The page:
Cherish that friend who sticks “closer than a brother.” Marc is one of my very best friends from college. His attempts at planting a house church fell apart at the same time that my entire life did. He thought I was doing him a favor when I offered to let him move in with me, but I was the one who was truly in need. During February and March, two of the bleakest months to endure the biting cold of Chicago’s south suburbs, Marc helped me fight away the numbness in my soul with over 100 matches of Halo 3 online, two seasons of Friday Night Lights, and a dozen or so late nights of sitting in the dark and listening to me choke on tears as I put the pieces back together. From David and Jonathon through Paul and Timothy, God has a track record of providing the heartbroken with one unbreakable friendship. Don’t get so caught up in the agony that you miss yours. It’s a vital lifeline.

Discover a new outlet of worship. A beginner triathlete before the breakup, I threw myself into training as a form of escape. In a mere eight months, I beat my body into the best shape of my life, and competed in the “Aquabike” (2.4-mile swim/112-mile bike) race in northern California. I endured a sprained ankle during the race, severe dehydration and more than 3,000 feet of brutal climbing to cross the finish line. Over the course of this summer, I logged more than 1,000 miles on my Trek Madone road bike. The long hours of solitude helped me discover that I could worship my Creator by slamming down the pedals to the backdrop of a Midwestern sunset.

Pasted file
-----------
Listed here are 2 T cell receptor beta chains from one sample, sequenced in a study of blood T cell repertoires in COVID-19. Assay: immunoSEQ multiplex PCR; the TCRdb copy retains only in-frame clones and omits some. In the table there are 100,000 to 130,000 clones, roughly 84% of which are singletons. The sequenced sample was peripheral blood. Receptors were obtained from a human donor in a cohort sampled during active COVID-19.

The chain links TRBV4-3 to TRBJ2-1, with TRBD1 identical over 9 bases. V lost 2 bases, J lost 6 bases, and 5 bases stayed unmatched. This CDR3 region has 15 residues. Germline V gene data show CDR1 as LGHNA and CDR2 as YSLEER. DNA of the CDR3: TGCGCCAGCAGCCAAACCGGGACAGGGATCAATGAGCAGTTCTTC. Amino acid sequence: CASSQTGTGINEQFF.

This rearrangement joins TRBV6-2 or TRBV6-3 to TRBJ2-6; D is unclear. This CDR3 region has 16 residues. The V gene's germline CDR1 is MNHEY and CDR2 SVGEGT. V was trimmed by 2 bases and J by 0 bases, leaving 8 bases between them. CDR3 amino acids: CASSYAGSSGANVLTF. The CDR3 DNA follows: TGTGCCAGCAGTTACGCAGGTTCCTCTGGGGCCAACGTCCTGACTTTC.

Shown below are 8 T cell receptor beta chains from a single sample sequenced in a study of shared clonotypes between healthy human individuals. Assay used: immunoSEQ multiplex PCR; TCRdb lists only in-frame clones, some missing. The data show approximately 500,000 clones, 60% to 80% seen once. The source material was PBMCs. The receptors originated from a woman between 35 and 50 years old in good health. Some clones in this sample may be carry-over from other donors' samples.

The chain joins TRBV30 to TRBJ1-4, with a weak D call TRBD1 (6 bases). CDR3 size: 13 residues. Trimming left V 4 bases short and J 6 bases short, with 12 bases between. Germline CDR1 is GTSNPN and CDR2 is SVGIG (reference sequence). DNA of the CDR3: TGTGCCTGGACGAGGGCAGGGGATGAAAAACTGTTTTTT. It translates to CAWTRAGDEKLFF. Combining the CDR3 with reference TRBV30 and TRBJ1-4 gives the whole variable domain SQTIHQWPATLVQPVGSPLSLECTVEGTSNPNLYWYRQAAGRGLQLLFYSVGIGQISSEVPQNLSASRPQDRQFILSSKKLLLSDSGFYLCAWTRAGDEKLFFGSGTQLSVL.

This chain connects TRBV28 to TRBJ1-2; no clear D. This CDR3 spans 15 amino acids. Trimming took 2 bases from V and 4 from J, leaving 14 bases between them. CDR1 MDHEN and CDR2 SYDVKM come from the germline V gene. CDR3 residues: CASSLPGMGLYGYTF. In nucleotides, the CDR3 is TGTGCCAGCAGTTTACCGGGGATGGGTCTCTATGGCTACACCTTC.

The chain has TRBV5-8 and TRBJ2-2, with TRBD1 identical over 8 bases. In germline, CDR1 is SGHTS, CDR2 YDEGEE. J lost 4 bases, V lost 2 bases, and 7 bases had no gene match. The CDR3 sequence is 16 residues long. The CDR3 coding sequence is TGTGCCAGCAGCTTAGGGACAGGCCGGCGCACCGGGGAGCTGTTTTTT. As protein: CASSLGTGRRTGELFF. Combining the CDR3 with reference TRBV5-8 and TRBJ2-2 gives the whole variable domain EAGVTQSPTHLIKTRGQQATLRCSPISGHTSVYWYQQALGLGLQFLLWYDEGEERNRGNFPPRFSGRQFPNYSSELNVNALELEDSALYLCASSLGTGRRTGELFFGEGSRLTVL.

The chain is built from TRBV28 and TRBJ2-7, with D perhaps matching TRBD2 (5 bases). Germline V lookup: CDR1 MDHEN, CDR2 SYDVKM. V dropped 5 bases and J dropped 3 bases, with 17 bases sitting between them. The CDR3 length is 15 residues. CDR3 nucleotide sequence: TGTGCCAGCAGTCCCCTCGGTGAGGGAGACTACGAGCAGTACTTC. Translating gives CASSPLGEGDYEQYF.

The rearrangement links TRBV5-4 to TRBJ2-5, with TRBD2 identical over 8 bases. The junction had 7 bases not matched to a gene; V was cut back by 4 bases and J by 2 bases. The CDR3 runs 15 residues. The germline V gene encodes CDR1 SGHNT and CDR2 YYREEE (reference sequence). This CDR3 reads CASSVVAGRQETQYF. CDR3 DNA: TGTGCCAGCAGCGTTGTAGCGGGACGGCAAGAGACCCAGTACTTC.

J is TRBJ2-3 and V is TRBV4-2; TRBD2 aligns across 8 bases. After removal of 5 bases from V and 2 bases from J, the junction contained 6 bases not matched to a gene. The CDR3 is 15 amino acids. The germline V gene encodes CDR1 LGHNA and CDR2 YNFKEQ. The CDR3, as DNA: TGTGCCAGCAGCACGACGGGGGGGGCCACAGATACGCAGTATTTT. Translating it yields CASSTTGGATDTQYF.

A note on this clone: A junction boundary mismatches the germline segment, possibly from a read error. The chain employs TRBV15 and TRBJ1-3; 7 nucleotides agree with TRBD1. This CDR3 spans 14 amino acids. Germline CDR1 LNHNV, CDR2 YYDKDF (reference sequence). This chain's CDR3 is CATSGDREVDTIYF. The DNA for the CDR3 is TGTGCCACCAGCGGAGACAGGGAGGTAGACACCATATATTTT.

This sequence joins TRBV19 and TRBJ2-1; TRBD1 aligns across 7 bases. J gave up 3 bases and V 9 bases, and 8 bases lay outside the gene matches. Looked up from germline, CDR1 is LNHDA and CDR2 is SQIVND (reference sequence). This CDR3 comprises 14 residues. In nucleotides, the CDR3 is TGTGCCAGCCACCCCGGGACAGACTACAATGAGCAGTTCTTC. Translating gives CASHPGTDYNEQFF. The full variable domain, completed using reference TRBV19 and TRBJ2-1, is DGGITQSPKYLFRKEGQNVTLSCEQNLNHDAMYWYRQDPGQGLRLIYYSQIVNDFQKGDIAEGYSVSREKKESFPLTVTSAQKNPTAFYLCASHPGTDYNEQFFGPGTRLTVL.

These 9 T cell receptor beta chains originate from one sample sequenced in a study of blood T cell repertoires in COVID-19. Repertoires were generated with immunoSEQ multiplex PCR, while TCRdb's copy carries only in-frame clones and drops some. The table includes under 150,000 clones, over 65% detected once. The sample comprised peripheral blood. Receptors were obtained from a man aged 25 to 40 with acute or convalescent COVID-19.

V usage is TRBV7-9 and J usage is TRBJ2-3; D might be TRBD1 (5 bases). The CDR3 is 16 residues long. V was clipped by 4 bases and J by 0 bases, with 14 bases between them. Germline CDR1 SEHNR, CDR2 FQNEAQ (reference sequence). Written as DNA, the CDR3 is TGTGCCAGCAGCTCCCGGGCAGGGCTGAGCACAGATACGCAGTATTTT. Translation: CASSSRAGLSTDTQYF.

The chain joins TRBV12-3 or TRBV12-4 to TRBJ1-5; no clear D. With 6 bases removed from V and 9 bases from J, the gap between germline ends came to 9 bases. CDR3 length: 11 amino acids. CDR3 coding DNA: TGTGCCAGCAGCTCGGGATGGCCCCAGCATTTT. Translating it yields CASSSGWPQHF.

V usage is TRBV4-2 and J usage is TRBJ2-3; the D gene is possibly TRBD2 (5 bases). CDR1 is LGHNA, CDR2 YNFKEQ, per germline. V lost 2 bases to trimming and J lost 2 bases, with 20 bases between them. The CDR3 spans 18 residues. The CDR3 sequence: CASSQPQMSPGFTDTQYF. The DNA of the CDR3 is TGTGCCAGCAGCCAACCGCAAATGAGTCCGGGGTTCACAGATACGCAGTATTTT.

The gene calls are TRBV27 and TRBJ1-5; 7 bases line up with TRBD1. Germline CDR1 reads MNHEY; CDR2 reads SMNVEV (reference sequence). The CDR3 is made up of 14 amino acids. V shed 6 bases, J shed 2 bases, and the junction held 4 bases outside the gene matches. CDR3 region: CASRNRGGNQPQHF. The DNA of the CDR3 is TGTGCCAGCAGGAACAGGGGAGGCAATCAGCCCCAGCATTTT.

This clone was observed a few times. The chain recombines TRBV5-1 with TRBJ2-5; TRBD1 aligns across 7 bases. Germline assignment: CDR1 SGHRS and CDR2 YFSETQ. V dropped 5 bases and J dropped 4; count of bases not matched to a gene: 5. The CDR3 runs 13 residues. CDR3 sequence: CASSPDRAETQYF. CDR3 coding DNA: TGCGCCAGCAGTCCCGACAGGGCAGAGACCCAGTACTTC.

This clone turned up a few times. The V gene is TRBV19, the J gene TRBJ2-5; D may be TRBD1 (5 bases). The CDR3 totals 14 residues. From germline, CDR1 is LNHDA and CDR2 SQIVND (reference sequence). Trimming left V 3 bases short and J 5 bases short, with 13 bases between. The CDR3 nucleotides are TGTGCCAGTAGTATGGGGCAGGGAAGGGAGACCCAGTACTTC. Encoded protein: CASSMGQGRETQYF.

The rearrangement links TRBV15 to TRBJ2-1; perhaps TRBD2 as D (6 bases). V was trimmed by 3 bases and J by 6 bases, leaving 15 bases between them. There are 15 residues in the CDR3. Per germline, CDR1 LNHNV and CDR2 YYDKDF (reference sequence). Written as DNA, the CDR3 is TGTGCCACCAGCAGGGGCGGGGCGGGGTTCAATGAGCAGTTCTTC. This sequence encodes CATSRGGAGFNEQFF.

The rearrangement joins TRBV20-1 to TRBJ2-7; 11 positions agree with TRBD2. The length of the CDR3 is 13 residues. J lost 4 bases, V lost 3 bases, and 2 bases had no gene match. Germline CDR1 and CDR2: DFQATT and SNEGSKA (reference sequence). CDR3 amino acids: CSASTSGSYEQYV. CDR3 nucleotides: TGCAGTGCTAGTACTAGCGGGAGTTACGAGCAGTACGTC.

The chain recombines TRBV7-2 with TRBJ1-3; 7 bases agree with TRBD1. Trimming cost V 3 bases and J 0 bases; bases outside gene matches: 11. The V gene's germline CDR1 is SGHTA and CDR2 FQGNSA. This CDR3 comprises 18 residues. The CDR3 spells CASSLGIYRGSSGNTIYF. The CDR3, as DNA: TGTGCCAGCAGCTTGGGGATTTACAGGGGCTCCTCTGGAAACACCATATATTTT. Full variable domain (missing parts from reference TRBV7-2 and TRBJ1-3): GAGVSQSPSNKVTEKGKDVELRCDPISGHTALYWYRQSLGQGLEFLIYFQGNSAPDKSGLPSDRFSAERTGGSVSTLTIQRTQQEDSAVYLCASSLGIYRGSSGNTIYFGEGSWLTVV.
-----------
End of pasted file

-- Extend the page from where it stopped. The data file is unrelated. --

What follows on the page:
Go to a Christian counselor. Yeah, you don’t need it, you’re doing OK, it’s weird, somebody might find out, blah blah blah. Just go. The person you are five years from now will be grateful not to be carrying that baggage.

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Embrace community. The night I spent researching the “Samson Society” in Nashville stands as one of the most influential evenings of my entire life. The movement was started by a lone preacher looking for healing from secrets and sex addiction. It has attracted everyone from prominent church leaders to felony convicted drug dealers, bringing fresh light to the Gospel through building a community where no sin or shame is too “bad” to seek support for. I met with 20 or so members of Samson and I received a night of spiritual and psychological healing. No matter how “smart” or “spiritually mature” you are, there’s no way to see your own blind spots without help. Find the time to seek out community, and then find the courage to live vulnerably with those people.

Share with others who have been there. After a radio conference one night, I got dinner with a friend who had been through an experience very similar to mine. Over greasy enchiladas, we shared our stories of broken engagements (which had happened just days apart). Because of the healing that had come into my life through Marc, the Samson Society and my time in counseling, I was able to share some much needed truth that lay in my friend’s blind spots. Tears were shed on both sides of the table, as we realized the comfort that comes from the support of another believer who’s lived through a similar trial.

I got up from the table that night, bursting with the quiet joy of sharing God’s love with a friend. I felt peace knowing that this unfathomably painful and complex experience was somehow now complete. And somehow worth it.